He was nominated to the rank of rear admiral (upper half) on March 23, 2018.
On March 28, 2018, President Donald Trump announced that he planned to replace David Shulkin with Ronny Jackson as secretary of Veterans Affairs. Some senators expressed skepticism of the nomination due to Jackson's lack of management experience.
On April 23, 2018, the U.S. Senate Committee on Veterans' Affairs postponed a hearing on his nomination after current and former employees on the White House medical staff accused Jackson of creating a hostile work environment, excessively drinking on the job, and improperly dispensing medication. Senator Jon Tester told CNN on April 24 that Jackson was known as "the candy man" inside the White House, according to around 20 people who brought these concerns to the Veterans' Affairs Senate Committee. He would allegedly hand out Ambien, Provigil, and other prescription drugs "like they were candy". CNN also reported that during an overseas trip in 2015, an intoxicated Jackson loudly knocked on the hotel room door of a female employee, so noisily that the United States Secret Service reportedly stopped him to prevent him potentially waking up then-President Barack Obama. President Trump responded during a news conference the next day, defending Jackson as "one of the finest people that I have met", but also implying that Jackson may withdraw from being considered for the position due to the stress associated with unsubstantiated scrutiny. On April 27, 2018, the Secret Service reported that it had no records of any incidents involving Jackson having caused any commotions in hotels in 2015 when Secret Service personnel were guarding President Obama.
Jackson withdrew himself from consideration for the Secretary of Veterans' Affairs nomination on April 26, 2018, after the Senate Committee on Veterans' Affairs began formally investigating the allegations. Jackson insisted that the allegations were "completely false and fabricated" and said he was withdrawing because the controversy has become a distraction for Trump and his agenda. On April 29, Politico reported that Jackson will continue to work in the White House Medical Unit but will not be returning to his position as the President's personal physician, to be replaced by Navy officer Sean Conley, who took over the role a month earlier.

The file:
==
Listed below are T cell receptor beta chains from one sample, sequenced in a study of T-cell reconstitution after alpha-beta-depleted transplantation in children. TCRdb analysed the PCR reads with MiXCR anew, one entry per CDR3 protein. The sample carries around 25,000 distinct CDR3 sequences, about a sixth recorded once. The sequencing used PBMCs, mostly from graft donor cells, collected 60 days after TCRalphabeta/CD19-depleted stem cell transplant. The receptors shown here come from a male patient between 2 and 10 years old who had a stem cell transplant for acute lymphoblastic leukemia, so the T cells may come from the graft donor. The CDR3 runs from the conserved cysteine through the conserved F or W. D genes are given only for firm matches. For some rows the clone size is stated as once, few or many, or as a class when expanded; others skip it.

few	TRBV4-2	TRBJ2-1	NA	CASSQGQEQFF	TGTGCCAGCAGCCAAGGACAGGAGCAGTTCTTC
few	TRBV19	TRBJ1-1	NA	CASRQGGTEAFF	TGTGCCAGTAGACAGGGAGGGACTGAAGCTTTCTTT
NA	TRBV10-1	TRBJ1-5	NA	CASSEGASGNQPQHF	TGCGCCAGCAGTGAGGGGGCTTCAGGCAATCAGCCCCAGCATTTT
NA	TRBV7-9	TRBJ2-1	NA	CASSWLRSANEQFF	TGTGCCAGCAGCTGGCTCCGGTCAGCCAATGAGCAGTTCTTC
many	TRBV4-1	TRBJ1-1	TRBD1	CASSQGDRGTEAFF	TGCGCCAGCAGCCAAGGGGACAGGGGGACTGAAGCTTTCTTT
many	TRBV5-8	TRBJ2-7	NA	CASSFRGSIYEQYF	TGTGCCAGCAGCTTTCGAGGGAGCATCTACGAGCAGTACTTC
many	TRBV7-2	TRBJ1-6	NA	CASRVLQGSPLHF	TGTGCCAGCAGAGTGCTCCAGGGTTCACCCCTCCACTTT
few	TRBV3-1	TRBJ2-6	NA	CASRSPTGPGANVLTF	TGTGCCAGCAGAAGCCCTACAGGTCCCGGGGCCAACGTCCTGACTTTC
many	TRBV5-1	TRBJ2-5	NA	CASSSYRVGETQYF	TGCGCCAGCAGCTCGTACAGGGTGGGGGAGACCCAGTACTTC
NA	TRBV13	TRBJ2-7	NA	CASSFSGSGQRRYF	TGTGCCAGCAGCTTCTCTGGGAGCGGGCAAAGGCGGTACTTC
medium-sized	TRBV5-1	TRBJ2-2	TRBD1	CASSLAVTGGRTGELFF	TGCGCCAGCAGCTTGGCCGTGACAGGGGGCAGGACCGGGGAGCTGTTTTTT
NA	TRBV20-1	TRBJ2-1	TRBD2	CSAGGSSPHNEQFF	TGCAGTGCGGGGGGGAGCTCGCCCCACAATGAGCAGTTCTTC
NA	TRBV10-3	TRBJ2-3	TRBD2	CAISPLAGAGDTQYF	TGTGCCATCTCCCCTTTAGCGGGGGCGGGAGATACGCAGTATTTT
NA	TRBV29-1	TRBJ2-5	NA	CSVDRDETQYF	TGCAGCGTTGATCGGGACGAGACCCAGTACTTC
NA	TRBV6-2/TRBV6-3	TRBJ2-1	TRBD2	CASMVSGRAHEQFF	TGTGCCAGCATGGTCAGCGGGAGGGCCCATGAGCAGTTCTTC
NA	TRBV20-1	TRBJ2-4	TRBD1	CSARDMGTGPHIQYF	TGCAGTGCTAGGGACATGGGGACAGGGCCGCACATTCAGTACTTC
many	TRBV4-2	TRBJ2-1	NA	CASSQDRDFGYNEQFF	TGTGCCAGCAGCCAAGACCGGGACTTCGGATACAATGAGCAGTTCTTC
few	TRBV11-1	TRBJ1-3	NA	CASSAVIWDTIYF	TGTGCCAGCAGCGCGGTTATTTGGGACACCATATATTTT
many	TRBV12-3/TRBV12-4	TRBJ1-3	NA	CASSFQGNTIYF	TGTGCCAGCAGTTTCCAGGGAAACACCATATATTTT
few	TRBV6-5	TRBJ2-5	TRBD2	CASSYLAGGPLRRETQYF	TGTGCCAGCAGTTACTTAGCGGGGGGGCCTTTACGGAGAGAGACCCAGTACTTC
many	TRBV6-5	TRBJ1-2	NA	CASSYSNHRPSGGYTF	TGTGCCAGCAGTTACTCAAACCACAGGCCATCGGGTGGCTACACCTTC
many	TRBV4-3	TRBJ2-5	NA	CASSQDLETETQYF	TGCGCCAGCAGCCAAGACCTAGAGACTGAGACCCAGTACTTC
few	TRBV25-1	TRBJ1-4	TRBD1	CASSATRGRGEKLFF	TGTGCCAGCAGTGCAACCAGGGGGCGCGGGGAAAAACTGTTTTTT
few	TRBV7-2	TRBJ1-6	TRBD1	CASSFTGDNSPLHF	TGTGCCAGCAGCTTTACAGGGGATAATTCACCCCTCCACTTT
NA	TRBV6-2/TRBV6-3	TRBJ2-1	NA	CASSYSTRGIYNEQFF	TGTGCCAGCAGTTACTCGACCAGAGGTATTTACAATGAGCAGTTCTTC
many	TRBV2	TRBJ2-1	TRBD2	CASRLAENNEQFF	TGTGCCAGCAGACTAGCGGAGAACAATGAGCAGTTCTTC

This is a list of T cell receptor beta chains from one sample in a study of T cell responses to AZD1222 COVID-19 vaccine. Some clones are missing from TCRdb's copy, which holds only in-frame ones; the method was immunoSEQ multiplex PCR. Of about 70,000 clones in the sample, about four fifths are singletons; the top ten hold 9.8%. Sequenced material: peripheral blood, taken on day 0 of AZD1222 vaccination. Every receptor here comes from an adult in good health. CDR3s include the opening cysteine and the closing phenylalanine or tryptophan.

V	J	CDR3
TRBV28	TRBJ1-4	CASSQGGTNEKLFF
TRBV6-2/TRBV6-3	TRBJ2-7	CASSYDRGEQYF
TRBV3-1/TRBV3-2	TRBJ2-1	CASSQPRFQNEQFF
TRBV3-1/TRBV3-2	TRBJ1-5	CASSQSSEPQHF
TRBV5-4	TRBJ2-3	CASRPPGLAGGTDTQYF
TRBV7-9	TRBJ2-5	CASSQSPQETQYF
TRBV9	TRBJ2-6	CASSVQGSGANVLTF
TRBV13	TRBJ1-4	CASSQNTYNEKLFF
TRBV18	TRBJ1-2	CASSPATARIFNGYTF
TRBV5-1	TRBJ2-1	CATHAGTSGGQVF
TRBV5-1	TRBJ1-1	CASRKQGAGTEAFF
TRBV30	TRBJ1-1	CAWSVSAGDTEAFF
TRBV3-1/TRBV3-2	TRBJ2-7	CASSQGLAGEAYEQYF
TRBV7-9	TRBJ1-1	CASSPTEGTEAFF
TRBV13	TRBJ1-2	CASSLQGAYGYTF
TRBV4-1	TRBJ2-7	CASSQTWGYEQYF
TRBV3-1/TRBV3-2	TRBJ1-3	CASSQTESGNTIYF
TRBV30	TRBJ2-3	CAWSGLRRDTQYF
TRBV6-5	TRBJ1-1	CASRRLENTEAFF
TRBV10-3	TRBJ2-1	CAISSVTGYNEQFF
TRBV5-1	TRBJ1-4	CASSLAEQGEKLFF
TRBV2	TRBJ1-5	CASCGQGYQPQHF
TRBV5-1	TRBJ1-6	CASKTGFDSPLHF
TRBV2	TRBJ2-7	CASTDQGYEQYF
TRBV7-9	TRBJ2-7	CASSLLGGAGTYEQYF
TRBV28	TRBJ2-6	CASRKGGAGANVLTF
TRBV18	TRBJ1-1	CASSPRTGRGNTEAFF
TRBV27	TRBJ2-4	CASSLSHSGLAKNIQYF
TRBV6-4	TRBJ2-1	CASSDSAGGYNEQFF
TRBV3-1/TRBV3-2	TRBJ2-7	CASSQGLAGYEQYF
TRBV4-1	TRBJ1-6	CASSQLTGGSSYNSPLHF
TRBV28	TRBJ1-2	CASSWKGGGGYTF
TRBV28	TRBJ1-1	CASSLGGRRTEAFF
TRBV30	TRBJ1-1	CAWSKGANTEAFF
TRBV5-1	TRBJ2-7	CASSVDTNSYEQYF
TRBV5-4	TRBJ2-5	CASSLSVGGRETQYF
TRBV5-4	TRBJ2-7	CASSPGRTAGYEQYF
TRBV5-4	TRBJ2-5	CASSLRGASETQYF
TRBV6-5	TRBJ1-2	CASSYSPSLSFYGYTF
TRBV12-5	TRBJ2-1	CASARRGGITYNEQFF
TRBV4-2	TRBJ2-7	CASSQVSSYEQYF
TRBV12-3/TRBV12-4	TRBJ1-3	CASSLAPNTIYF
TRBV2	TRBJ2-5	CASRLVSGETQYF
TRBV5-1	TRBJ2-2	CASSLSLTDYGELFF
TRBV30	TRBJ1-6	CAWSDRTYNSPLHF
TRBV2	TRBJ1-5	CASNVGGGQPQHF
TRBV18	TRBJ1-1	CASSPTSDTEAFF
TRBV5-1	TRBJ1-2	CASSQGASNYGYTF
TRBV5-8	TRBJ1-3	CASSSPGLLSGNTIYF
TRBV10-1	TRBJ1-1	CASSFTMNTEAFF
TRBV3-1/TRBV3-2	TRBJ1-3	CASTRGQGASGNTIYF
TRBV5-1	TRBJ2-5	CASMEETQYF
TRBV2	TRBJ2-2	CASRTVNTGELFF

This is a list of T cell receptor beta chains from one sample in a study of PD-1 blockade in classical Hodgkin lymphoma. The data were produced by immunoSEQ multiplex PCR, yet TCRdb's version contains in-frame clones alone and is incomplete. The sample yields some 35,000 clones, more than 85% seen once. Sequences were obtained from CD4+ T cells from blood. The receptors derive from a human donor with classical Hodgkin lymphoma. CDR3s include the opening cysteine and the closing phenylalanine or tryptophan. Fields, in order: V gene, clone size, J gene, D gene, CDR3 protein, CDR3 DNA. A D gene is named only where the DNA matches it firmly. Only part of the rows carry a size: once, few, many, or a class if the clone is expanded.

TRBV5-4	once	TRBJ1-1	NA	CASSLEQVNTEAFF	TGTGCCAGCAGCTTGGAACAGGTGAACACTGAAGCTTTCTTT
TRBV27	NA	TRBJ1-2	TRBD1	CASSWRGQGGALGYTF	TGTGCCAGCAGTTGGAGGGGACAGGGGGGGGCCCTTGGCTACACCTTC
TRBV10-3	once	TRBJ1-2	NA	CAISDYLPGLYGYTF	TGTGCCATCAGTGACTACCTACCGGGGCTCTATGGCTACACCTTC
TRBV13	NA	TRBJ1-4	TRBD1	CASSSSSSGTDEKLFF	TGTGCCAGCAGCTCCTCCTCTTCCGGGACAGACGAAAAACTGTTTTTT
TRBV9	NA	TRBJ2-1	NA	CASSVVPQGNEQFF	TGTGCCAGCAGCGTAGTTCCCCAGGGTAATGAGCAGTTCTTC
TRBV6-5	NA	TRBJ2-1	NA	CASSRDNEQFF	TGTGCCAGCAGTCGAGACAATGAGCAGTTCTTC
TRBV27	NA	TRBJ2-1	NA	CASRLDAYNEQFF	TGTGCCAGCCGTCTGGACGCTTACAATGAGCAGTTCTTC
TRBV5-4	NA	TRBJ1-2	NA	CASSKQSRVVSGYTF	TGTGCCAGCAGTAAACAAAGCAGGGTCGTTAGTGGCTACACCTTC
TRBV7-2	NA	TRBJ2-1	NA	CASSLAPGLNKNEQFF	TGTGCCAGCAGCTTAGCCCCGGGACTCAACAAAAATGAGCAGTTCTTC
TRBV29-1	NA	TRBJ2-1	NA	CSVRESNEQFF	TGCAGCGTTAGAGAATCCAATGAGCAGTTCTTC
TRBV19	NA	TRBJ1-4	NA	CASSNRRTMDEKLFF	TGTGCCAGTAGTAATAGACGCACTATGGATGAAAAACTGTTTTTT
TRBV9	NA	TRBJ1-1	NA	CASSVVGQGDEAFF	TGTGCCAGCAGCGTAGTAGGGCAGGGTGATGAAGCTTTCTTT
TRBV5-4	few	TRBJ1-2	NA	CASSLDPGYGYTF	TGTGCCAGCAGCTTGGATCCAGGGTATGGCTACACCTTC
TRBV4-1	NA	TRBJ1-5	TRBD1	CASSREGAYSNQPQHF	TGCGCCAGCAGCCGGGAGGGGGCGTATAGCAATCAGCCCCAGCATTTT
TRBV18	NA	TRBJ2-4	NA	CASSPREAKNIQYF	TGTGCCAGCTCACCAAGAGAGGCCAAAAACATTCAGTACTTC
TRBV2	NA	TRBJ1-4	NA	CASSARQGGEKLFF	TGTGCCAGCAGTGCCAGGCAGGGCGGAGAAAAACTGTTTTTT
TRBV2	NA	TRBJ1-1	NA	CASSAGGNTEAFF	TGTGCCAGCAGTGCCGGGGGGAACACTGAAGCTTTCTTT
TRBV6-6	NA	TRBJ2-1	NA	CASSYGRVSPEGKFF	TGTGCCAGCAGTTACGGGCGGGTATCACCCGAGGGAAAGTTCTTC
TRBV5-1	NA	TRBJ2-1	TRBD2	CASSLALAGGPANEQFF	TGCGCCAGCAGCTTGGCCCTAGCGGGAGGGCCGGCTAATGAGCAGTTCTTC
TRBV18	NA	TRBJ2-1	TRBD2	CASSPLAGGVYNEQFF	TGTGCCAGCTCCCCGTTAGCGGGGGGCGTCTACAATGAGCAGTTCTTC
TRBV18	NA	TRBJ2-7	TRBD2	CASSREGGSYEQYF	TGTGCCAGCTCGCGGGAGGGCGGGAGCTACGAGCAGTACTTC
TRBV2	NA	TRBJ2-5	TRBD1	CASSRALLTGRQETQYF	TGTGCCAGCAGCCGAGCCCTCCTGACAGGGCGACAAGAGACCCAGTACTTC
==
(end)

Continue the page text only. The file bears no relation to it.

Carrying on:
Jackson's family includes his wife, Jane, and children Ben, Elizabeth, and Matthew Jackson.
Jackson's decorations, awards, and badges include, among others:
|1st row||Defense Superior Service Medal||Legion of Merit|
|2nd row||Navy and Marine Corps Commendation Medal w/ three 5⁄16" Gold Stars||Navy and Marine Corps Achievement Medal w/ two 5⁄16" Gold Stars||Joint Meritorious Unit Award||Navy Unit Commendation w/ one 3⁄16" bronze star|
|3rd row||Navy and Marine Corps Meritorious Unit Commendation w/ two 3⁄16" bronze stars||Navy Expionary Medal||National Defense Service Medal w/ one 3⁄16" bronze star||Kosovo Campaign Medal w/ one 3⁄16" bronze star|
|4th row||Iraq Campaign Medal with Fleet Marine Force Combat Operation Insignia||Global War on Terrorism Service Medal||Armed Forces Service Medal||Navy and Marine Corps Sea Service Deployment Ribbon w/ two 3⁄16" bronze stars|
|5th row||Navy and Marine Corps Overseas Service Ribbon w/ one 3⁄16" bronze star||NATO Medal for Yugoslavia Service w/ one 3⁄16" bronze star||Navy Expert Rifleman Medal||Navy Expert Pistol Shot Medal|
|Badges||Fleet Marine Force insignia||Parachutist Badge|
|Badges||Navy Diving Medical Officer Badge||Presidential Service Badge|
BIDMC Fellowship in Disaster Medicine is a one-year program designed to provide qualified fellows the opportunity to develop an expertise in the related fields of Disaster Medicine (DM) and Emergency Management (EM).
|Wikimedia Commons has media related to Ronny L. Jackson.|
| Physician to the President